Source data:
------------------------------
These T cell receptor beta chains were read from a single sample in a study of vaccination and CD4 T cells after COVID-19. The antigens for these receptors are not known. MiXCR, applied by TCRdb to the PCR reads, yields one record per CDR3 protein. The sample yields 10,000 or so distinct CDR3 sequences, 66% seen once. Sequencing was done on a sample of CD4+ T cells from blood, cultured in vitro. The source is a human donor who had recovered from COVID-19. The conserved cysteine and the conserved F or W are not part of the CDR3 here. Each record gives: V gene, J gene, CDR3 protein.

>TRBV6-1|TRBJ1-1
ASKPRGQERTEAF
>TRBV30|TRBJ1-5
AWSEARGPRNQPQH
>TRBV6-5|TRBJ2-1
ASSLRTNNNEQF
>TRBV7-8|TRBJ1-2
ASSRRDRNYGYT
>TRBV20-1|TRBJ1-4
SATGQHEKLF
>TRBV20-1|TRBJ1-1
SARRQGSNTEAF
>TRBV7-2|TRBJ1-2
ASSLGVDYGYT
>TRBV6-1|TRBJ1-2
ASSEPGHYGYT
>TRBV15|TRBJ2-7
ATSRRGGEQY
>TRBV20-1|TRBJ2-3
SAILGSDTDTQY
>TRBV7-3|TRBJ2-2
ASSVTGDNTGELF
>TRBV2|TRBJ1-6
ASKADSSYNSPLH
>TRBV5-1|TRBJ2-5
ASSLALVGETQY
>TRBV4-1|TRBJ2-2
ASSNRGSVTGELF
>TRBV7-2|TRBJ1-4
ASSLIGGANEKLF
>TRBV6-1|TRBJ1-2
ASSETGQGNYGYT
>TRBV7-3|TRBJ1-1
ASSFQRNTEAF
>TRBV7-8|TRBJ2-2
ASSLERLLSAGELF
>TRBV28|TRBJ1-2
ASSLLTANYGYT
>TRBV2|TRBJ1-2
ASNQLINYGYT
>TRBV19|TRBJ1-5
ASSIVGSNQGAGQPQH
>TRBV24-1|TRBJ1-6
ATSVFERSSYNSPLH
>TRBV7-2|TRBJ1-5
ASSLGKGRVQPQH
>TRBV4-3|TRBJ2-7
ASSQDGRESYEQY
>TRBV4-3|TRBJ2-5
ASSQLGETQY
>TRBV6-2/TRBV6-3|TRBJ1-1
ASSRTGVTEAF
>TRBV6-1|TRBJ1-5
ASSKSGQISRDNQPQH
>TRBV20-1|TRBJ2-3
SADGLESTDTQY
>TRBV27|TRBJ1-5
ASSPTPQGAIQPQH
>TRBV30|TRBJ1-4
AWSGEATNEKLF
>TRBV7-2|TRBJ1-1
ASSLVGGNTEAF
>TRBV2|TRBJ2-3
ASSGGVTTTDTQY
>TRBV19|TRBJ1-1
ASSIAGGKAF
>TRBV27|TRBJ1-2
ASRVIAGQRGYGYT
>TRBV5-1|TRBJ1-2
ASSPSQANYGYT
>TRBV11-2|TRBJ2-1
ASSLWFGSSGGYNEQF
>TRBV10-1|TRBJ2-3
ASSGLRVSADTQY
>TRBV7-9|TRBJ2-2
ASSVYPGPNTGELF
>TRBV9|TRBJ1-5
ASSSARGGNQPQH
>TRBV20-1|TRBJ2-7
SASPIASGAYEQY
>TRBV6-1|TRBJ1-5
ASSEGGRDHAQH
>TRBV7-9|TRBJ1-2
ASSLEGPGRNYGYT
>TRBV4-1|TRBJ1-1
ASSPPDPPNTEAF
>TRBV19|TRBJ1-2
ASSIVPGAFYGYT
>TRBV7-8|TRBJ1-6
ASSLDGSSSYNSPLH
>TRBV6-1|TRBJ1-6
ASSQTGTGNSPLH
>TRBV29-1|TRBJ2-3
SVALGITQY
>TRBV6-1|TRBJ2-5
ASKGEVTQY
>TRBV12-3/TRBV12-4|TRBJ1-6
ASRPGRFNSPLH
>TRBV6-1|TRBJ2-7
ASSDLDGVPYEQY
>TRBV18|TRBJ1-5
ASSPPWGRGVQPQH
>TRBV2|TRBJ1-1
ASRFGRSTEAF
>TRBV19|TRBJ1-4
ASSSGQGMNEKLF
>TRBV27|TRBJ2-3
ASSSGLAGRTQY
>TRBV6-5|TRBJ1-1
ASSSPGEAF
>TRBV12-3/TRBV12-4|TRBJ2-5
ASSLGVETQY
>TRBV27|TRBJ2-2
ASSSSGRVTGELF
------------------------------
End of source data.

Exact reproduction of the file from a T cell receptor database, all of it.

These T cell receptor beta chains were read from a single sample in a study of vaccination and CD4 T cells after COVID-19. The antigens for these receptors are not known. MiXCR, applied by TCRdb to the PCR reads, yields one record per CDR3 protein. The sample yields 10,000 or so distinct CDR3 sequences, 66% seen once. Sequencing was done on a sample of CD4+ T cells from blood, cultured in vitro. The source is a human donor who had recovered from COVID-19. The conserved cysteine and the conserved F or W are not part of the CDR3 here. Each record gives: V gene, J gene, CDR3 protein.

>TRBV6-1|TRBJ1-1
ASKPRGQERTEAF
>TRBV30|TRBJ1-5
AWSEARGPRNQPQH
>TRBV6-5|TRBJ2-1
ASSLRTNNNEQF
>TRBV7-8|TRBJ1-2
ASSRRDRNYGYT
>TRBV20-1|TRBJ1-4
SATGQHEKLF
>TRBV20-1|TRBJ1-1
SARRQGSNTEAF
>TRBV7-2|TRBJ1-2
ASSLGVDYGYT
>TRBV6-1|TRBJ1-2
ASSEPGHYGYT
>TRBV15|TRBJ2-7
ATSRRGGEQY
>TRBV20-1|TRBJ2-3
SAILGSDTDTQY
>TRBV7-3|TRBJ2-2
ASSVTGDNTGELF
>TRBV2|TRBJ1-6
ASKADSSYNSPLH
>TRBV5-1|TRBJ2-5
ASSLALVGETQY
>TRBV4-1|TRBJ2-2
ASSNRGSVTGELF
>TRBV7-2|TRBJ1-4
ASSLIGGANEKLF
>TRBV6-1|TRBJ1-2
ASSETGQGNYGYT
>TRBV7-3|TRBJ1-1
ASSFQRNTEAF
>TRBV7-8|TRBJ2-2
ASSLERLLSAGELF
>TRBV28|TRBJ1-2
ASSLLTANYGYT
>TRBV2|TRBJ1-2
ASNQLINYGYT
>TRBV19|TRBJ1-5
ASSIVGSNQGAGQPQH
>TRBV24-1|TRBJ1-6
ATSVFERSSYNSPLH
>TRBV7-2|TRBJ1-5
ASSLGKGRVQPQH
>TRBV4-3|TRBJ2-7
ASSQDGRESYEQY
>TRBV4-3|TRBJ2-5
ASSQLGETQY
>TRBV6-2/TRBV6-3|TRBJ1-1
ASSRTGVTEAF
>TRBV6-1|TRBJ1-5
ASSKSGQISRDNQPQH
>TRBV20-1|TRBJ2-3
SADGLESTDTQY
>TRBV27|TRBJ1-5
ASSPTPQGAIQPQH
>TRBV30|TRBJ1-4
AWSGEATNEKLF
>TRBV7-2|TRBJ1-1
ASSLVGGNTEAF
>TRBV2|TRBJ2-3
ASSGGVTTTDTQY
>TRBV19|TRBJ1-1
ASSIAGGKAF
>TRBV27|TRBJ1-2
ASRVIAGQRGYGYT
>TRBV5-1|TRBJ1-2
ASSPSQANYGYT
>TRBV11-2|TRBJ2-1
ASSLWFGSSGGYNEQF
>TRBV10-1|TRBJ2-3
ASSGLRVSADTQY
>TRBV7-9|TRBJ2-2
ASSVYPGPNTGELF
>TRBV9|TRBJ1-5
ASSSARGGNQPQH
>TRBV20-1|TRBJ2-7
SASPIASGAYEQY
>TRBV6-1|TRBJ1-5
ASSEGGRDHAQH
>TRBV7-9|TRBJ1-2
ASSLEGPGRNYGYT
>TRBV4-1|TRBJ1-1
ASSPPDPPNTEAF
>TRBV19|TRBJ1-2
ASSIVPGAFYGYT
>TRBV7-8|TRBJ1-6
ASSLDGSSSYNSPLH
>TRBV6-1|TRBJ1-6
ASSQTGTGNSPLH
>TRBV29-1|TRBJ2-3
SVALGITQY
>TRBV6-1|TRBJ2-5
ASKGEVTQY
>TRBV12-3/TRBV12-4|TRBJ1-6
ASRPGRFNSPLH
>TRBV6-1|TRBJ2-7
ASSDLDGVPYEQY
>TRBV18|TRBJ1-5
ASSPPWGRGVQPQH
>TRBV2|TRBJ1-1
ASRFGRSTEAF
>TRBV19|TRBJ1-4
ASSSGQGMNEKLF
>TRBV27|TRBJ2-3
ASSSGLAGRTQY
>TRBV6-5|TRBJ1-1
ASSSPGEAF
>TRBV12-3/TRBV12-4|TRBJ2-5
ASSLGVETQY
>TRBV27|TRBJ2-2
ASSSSGRVTGELF